1940 Wireless Telegraph

The gentleman shown above is demonstrating a simple wireless telegraph, the plans for which appeared 75 years ago this month in the December 1940 issue of Popular Science. As you can see from the diagram here, the concept was nothing new, and is quite simple.  The transmitter sends an AF signal of about 75 volts […]

Wireless Goes to War: 1914

A hundred years ago, the wireless had unquestionably established itself as one of the tools of war. On this day in 1914, the Mexican Port of Veracruz was under American occupation after three days of fierce fighting under the command of Admiral Frank Friday Fletcher.  The invasion was a response to the arrival of arms bound […]

Mahlon Loomis: Inventor of Radio?

It’s generally accepted in the history of science and technology that radio couldn’t have been invented until James Clerk Maxwell came up with Maxwell’s Equations in 1865.  That theoretically underpinning of radio were verified experimentally by Heinrich Hertz in 1887.  (Hertz, it turned out, was using electromagnetic waves of about two meters in wavelength, it turns, meaning […]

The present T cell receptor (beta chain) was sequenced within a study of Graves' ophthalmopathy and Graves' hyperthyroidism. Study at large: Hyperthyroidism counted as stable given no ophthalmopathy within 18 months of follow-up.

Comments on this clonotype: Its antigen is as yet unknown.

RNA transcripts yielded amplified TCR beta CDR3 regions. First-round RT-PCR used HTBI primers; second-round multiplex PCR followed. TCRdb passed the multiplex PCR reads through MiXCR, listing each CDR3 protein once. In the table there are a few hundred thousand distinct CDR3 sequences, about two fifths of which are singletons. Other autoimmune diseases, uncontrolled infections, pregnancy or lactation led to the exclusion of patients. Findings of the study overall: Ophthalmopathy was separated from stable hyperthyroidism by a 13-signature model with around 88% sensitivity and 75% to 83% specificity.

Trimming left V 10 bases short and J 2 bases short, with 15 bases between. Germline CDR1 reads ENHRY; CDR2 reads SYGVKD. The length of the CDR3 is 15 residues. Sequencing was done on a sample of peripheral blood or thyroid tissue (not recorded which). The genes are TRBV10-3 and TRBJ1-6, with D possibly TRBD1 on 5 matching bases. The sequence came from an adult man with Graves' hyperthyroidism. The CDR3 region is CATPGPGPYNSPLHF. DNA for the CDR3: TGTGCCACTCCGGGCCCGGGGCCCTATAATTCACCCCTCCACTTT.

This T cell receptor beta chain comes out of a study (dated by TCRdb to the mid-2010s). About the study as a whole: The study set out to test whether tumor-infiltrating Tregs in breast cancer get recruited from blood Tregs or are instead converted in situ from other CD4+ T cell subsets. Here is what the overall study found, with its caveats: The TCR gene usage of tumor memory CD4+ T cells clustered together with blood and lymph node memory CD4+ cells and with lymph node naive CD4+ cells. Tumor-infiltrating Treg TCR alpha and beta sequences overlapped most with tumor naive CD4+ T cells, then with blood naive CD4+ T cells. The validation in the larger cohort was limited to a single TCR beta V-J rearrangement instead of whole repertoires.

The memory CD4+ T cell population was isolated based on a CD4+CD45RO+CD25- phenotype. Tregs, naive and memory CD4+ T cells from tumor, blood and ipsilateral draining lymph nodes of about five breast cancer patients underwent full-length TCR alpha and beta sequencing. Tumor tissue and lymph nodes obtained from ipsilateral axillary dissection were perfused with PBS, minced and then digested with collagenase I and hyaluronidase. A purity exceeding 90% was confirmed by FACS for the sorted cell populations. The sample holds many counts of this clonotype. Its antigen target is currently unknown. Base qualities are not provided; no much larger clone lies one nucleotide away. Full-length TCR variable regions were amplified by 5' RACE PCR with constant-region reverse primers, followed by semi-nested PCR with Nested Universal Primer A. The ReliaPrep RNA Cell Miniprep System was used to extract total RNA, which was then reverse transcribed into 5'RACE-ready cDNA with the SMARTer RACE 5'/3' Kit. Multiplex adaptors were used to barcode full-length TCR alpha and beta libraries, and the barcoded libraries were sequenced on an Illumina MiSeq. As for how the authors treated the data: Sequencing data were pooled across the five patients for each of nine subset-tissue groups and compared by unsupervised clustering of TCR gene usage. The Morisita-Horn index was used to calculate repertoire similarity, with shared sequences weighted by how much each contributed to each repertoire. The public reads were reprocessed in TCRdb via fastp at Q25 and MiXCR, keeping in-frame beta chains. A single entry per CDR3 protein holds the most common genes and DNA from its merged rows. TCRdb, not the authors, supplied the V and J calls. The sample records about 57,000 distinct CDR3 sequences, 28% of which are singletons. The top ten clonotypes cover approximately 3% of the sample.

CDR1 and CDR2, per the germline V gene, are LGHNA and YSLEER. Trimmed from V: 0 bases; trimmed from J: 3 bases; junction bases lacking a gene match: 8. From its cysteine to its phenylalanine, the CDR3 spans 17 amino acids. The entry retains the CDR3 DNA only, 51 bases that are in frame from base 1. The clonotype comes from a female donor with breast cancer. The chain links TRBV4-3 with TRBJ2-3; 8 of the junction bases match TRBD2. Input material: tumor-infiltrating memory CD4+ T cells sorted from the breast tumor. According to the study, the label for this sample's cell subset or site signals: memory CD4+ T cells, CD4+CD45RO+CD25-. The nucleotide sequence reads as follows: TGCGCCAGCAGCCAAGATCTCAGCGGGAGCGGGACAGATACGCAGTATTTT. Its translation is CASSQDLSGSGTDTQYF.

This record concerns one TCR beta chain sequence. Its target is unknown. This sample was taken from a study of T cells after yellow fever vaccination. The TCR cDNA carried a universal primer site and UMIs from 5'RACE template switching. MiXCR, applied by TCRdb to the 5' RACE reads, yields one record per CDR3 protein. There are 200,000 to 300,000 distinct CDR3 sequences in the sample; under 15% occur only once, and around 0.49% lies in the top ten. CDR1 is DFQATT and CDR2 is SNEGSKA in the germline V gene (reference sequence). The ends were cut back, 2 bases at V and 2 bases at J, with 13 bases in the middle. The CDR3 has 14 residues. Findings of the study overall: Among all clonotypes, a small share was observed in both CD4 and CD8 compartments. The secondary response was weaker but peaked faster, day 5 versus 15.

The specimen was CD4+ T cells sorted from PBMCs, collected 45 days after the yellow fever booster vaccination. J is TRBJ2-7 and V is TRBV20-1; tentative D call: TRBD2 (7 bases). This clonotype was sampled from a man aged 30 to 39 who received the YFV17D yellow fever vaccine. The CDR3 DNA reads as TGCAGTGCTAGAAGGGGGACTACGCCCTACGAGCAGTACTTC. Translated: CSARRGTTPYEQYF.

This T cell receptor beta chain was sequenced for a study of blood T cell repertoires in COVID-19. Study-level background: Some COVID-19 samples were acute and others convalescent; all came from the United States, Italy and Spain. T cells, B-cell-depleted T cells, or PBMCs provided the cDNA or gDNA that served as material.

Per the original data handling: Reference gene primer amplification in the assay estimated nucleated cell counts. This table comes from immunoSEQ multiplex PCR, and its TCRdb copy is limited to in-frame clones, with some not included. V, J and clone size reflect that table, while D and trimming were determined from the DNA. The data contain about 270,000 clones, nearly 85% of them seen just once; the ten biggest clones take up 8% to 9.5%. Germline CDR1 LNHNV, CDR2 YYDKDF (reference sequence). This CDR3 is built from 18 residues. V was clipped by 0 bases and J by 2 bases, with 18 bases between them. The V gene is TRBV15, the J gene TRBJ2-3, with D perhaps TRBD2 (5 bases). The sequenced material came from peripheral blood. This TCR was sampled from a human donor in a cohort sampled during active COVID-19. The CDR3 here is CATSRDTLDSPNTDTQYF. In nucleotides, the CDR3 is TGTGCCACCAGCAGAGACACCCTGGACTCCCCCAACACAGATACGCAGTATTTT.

1915 Galveston Hurricane

A hundred years ago, a major hurricane hit the United States, leaving between 275-400 dead and $50 million in property damage. Adjusted for inflation, this made the storm the fourth costliest in U.S. history. The storm brought winds and heavy rains to the Leeward Islands, Puerto Rico, Hispaniola, and Cuba. Like the deadly hurricane of […]